Speaker: Cyril Laplane
Title: Harnessing atomic forces for quantum optomechanics with levitated nanocrystals
Harnessing quantum effects at any scale invariably requires isolating the quantum object of interest as much as possible, while keeping exquisite control over it. Levitated mesoscopic particles, with their intrinsic low coupling to the environment, are ideally suited as hybrid quantum platforms of mesoscopic size and mass [1,2]. In vacuum, the only coupling to the environment is the levitation field itself, resulting in a mechanical oscillator with a very high quality factor. Furthermore, control over almost all the motional degrees of freedom is possible . These systems have the potential for a whole new range of specific applications, with quantum advantage, such as inertial sensors for navigation and gravimetry.
Optical levitation usually relies on the interaction of light and the ‘bulk’ polarisability of the nanoparticle itself. Here we explore the possibility of harnessing the polarisability of electronic resonances of atoms. When embedded in nanocrystals, these quantum polarisabilities contribute to the total optical forces . This effect becomes particularly relevant for ensembles of active centres . We investigate these resonant optical forces on levitated rare-earth-ion-doped nanocrystals. This advanced control over the motion of the particle opens the possibility to access new effects for the quantum manipulation of mesoscopic systems.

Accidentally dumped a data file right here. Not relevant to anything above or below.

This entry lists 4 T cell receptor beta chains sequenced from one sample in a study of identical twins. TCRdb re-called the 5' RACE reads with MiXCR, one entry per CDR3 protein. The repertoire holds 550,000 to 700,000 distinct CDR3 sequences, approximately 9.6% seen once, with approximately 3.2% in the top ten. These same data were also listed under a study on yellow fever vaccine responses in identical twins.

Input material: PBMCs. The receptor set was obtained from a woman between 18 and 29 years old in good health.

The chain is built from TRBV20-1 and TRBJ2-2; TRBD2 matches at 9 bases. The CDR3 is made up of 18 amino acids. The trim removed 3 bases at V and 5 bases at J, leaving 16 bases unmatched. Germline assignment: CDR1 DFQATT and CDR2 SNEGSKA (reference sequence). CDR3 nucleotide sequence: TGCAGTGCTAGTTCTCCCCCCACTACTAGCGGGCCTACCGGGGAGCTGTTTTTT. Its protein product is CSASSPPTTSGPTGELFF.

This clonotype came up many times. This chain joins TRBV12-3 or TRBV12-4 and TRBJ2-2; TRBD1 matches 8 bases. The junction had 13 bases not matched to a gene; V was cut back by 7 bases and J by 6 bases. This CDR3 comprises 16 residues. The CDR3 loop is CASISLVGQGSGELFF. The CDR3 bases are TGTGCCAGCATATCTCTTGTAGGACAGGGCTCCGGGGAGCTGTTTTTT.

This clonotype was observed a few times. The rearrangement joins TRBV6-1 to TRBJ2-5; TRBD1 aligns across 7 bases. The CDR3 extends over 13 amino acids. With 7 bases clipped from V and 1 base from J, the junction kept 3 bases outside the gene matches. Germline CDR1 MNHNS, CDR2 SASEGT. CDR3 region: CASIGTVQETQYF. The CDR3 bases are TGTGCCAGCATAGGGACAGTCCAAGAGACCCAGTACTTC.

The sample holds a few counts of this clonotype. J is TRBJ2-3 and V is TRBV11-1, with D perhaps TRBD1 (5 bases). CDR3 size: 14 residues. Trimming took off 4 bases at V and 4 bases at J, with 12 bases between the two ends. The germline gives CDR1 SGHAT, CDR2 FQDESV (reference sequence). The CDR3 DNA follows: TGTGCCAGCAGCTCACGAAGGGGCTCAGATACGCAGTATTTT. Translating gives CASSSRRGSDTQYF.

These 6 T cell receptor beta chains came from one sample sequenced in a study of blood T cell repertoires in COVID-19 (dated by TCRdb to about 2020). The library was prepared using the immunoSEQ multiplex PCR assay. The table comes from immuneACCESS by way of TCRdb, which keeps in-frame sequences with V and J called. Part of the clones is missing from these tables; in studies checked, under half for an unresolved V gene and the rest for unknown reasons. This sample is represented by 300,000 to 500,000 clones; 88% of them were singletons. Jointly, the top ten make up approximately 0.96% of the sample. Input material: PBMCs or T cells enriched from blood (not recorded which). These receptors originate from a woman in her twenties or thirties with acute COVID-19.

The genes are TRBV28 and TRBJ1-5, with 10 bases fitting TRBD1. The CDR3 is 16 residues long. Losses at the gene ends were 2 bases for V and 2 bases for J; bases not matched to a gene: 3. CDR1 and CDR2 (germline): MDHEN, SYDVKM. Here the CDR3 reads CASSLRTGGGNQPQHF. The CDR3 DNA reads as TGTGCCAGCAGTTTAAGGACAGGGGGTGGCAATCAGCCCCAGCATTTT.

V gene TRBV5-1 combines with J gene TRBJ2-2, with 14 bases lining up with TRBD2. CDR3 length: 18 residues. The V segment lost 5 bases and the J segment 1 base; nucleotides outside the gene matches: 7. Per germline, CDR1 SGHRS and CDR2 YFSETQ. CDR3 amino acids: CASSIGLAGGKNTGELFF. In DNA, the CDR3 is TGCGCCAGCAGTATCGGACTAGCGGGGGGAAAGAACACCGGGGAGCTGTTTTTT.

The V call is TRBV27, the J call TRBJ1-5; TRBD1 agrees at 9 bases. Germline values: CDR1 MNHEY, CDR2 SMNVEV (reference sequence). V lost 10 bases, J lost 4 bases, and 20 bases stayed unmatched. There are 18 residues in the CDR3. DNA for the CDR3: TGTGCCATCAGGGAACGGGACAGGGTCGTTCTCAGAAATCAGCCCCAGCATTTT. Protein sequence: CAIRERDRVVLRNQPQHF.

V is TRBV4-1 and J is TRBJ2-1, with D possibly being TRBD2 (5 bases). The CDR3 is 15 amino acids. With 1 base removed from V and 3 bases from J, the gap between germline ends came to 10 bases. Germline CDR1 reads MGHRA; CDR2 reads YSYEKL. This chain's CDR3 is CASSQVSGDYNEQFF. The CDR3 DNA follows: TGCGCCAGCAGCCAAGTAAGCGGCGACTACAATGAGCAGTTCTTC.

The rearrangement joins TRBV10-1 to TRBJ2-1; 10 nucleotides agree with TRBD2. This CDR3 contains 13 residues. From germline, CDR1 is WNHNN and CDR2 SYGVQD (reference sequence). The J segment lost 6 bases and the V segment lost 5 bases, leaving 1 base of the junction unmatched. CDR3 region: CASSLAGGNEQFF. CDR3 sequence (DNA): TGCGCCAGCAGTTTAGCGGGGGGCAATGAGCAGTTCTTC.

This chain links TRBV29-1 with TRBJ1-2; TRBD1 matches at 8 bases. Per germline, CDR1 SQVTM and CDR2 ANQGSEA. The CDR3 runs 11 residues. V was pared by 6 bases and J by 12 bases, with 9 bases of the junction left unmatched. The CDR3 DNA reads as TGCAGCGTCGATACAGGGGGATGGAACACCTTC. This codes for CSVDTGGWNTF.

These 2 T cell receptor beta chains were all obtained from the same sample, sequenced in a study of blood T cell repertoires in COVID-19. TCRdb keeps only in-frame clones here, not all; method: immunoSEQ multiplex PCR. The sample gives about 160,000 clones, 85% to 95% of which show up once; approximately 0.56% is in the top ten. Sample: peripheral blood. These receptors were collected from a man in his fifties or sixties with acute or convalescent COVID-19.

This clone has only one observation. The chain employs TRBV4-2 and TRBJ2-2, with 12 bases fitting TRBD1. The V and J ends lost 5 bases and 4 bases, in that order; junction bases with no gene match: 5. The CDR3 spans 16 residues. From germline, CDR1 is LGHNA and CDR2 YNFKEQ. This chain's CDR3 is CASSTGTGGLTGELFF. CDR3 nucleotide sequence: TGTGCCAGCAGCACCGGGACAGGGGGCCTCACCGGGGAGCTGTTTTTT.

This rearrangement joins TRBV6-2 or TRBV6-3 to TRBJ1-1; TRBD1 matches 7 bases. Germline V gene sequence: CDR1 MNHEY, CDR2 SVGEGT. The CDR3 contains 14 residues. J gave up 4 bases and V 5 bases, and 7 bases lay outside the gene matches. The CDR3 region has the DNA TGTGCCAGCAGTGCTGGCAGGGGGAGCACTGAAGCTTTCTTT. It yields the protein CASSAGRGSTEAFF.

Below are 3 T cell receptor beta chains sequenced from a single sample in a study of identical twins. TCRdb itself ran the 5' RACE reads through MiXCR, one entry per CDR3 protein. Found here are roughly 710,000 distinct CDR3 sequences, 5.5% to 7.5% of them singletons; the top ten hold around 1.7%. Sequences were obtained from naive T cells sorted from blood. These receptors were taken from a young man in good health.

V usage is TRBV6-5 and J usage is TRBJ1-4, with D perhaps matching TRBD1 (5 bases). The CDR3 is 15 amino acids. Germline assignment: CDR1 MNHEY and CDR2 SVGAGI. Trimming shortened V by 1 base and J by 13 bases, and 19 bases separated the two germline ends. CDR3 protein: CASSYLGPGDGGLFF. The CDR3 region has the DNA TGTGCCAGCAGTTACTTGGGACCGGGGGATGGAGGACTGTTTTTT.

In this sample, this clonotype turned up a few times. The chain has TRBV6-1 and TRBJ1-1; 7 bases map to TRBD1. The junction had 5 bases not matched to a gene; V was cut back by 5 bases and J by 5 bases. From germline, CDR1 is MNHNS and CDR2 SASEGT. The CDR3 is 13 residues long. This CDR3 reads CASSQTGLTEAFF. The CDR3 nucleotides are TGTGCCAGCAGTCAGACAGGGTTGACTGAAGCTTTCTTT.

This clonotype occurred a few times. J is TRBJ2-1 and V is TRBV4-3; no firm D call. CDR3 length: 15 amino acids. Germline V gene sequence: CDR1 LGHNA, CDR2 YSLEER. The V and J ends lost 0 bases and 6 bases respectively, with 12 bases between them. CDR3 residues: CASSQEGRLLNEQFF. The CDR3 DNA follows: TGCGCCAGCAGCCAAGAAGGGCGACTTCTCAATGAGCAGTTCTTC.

Tebbenjohanns, F. et al. Nature 595, 378–382 (2021)
 Magrini, L. et al. Nature 595, 373–377 (2021)
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 Juan, M. L. et al. Nat. Phys. 13, 241–245 (2017)
 Prasanna Venkatesh, B. et al. Phys. Rev. Lett. 120, 033602 (2018)
Bio: I graduated from the University of Lyon in 2012 with a Master in Nanoscale Engineering. I then moved in Geneva to do a PhD in the Group of Applied Physics under the supervision of Prof. Nicolas Gisin, where I developed and studied solid-state quantum memories for light based on rare-earth-ion-doped solids with application in quantum communication. I joined Macquarie University at the end of 2017 to work on nanodiamonds optical sorting. Since then I also have been expanding my research activities, using optical tweezers in microfluidic chips to study different nanoparticles in wet environment and developing a new optical trapping setup in vacuum for levitodynamics studies. In 2020, I was awarded a Sydney Quantum Academy postdoctoral fellowship to investigate and develop new quantum sensors based on levitated nanocrystals. My project will expand the capabilities of these levitated systems and will explore their potential applications for inertial sensing, gravimetry and probing the boundaries between quantum and classical physics.
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